Wednesday, April 17, 2013

Two-Wheels Good

Let me start by reminding you that riding a bicycle is impossible. Impossible. Bicycles are two-dimensional objects – especially my ageing wannabe racing bike. And we expect these two-dimensional objects to propel us, increasingly three-dimensional objects, along a plane perpendicular to the aforementioned bicycle. A plane that exerts a gravitational pull on us and is hard and jagged enough to bruise and graze us – or worse – when the geometry of cycling fails and the gravity gets a hold of us.

Riding a bicycle is impossible. Earlier humans seeing us riding bikes would burn us as devils or witches. Yet billions of us do it every day; Defying gravity, the gods and good judgement. It’s not only fun, enhealthening (note to self: check dictionary), but a very practical way of getting from A to B.


As you might have gathered from this blog, I live in Amsterdam which is famous for having a free and liberal attitude to cycling. Compared to many other big cities where cycling is treated like a criminal offense, Amsterdam seems to positively welcome cycling and cyclists. Cycle paths not only exist but are clear, visible and don’t suddenly stop and become a wall as they do in some places.

The streets swarm with cyclists at most hours of the day and especially in the morning and evening at those times when people bring and collect their kids to and from the various kid-repositories and bring and collect themselves to and from the place they keep themselves during the day (usually a place of work, but not exclusively).

This morning was one of those days where people cycling in front of you randomly and suddenly slow down for no apparent reason. The whole journey was me braking to avoid nudging into the back of some work-bound Amsterdammer. It was especially difficult because today I had been paying more attention to the street than other parts of the environment. This was due to my recent flat tire from which I pulled a hunk of glass which was a perfect scale model of an iceberg. So today I was studiously watching out for flocks of icebergs.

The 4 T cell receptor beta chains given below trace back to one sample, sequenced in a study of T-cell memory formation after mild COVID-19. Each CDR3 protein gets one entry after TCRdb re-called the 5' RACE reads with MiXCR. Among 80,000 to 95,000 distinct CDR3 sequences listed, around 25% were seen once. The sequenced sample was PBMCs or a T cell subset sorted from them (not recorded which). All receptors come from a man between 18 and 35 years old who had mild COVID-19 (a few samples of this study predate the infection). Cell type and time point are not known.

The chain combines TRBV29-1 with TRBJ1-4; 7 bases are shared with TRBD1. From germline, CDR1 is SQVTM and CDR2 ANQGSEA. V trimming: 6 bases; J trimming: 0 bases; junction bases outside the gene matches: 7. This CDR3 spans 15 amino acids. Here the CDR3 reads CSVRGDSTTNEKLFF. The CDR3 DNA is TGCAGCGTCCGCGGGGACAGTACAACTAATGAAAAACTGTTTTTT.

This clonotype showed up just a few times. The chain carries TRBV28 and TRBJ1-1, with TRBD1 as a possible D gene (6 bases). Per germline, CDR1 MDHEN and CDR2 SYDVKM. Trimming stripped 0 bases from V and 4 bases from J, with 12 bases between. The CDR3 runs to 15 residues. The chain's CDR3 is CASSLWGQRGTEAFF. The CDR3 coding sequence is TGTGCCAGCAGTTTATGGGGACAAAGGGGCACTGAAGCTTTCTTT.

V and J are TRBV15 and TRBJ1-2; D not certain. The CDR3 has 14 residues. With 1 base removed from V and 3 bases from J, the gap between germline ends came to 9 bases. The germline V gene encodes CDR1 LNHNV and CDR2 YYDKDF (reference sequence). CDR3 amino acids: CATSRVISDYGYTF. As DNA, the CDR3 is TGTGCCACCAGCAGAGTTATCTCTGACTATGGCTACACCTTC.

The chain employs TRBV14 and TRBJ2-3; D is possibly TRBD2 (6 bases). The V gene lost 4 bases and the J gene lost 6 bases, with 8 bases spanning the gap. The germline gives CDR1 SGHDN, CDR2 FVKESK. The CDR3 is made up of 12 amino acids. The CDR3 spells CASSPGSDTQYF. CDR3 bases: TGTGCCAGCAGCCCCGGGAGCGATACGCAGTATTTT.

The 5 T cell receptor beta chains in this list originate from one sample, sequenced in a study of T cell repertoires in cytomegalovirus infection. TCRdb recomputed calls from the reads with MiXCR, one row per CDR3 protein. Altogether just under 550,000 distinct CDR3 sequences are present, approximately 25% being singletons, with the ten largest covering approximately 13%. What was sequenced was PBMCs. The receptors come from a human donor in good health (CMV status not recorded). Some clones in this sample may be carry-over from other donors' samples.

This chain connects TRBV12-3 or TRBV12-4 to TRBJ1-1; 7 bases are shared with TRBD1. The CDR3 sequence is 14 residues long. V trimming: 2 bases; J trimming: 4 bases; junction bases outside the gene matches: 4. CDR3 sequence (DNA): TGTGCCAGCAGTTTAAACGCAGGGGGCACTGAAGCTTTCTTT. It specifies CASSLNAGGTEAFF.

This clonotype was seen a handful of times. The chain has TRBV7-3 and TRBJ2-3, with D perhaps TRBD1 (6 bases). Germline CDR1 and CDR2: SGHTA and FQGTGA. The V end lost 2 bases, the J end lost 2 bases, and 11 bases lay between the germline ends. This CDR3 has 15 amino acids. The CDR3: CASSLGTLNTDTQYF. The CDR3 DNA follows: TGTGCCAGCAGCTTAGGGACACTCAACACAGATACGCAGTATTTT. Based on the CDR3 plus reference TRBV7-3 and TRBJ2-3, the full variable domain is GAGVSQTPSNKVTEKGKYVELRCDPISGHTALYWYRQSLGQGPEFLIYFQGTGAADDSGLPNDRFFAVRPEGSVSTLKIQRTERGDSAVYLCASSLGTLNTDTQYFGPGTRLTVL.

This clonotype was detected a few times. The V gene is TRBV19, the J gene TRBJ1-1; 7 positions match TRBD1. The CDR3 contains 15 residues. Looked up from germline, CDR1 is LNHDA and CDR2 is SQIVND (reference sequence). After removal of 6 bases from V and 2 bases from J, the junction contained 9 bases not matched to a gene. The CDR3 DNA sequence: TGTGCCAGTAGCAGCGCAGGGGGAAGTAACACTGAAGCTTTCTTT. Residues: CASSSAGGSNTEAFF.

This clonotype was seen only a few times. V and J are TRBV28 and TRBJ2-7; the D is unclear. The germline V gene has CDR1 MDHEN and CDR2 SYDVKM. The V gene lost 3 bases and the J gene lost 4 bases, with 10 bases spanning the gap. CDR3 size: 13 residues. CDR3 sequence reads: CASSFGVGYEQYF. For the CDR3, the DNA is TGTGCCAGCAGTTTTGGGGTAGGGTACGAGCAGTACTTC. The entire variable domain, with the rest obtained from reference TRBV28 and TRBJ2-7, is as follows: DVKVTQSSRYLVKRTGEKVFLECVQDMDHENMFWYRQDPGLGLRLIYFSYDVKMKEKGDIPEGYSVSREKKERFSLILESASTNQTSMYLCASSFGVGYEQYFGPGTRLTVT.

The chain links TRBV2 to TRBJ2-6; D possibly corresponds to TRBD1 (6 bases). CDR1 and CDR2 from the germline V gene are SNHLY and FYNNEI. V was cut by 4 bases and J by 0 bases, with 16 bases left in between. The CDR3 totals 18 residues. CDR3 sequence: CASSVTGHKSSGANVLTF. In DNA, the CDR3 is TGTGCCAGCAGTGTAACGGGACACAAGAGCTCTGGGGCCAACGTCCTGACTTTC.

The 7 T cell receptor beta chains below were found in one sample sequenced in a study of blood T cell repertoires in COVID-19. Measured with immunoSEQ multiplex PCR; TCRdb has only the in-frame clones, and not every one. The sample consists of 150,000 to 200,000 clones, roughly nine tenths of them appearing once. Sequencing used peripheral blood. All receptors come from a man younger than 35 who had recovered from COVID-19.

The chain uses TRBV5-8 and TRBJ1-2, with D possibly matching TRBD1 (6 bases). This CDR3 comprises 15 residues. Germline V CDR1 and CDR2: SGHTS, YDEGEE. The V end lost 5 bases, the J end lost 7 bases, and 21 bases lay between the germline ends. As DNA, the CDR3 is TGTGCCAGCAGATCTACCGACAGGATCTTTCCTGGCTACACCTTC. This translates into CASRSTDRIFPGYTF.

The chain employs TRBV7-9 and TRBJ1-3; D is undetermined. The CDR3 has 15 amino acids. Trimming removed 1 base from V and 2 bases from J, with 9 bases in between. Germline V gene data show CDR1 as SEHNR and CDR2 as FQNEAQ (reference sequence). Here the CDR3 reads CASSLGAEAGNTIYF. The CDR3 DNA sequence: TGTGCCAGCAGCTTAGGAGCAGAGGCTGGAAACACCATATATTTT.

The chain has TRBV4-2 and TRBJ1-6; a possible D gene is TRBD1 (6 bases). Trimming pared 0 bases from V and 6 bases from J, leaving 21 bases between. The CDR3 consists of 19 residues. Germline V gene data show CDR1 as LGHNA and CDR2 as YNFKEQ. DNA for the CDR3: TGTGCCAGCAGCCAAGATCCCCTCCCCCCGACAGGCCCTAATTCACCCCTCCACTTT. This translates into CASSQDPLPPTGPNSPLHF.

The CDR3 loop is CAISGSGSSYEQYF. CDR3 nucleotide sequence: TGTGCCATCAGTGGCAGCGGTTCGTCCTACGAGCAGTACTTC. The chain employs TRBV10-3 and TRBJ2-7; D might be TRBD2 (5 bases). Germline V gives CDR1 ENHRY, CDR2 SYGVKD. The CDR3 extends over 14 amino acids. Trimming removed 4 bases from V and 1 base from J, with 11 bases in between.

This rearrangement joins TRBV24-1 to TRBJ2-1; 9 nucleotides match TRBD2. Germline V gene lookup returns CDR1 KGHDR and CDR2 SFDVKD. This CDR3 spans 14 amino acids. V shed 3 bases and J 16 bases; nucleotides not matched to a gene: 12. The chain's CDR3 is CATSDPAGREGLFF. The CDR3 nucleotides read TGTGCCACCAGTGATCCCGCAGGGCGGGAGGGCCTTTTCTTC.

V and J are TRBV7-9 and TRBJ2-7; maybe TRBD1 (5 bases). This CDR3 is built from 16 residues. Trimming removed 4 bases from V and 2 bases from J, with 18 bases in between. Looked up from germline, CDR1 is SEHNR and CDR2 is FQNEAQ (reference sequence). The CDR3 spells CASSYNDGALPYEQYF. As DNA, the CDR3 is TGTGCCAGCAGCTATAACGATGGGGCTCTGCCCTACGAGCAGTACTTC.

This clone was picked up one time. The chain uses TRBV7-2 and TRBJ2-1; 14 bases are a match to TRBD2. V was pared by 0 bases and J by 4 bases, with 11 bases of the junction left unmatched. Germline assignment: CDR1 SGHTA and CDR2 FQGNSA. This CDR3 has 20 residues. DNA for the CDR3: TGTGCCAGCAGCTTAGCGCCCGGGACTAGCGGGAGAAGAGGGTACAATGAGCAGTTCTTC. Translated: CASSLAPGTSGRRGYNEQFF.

playmobil policeBy the end of my journey, I was paying more attention to the frequently stopping bikes and other eye-level hazards with only glances towards the glassy danger that lurked below because a flat tire won’t kill you. It saved me from ploughing into the back of the last cyclists that randomly stopped in front of me: two policewomen both with impressive blond ponytails poking out from under their cycle-cop caps.

It was then my mood was set for the day. I realised how happy I was to live in a city where my protection was provided by three-dimensional, blond devil-witches effortlessly doing the geometrically and gravitationally impossible. How can you not appreciate that?

2 comments:

Zoe Whyman said...

Buy some wheel goo, or slime-filled tyres - punctures happen but then make NO DIFFERENCE! Shaun has 8 in one wheel. As long as you don't leave the bike for months (when potentially the goo could slip down to the wheel bottom) you never need a puncture repair kit again.

Peter More said...

that's exciting future stuff! I'll look for it. Does it attract police women as well?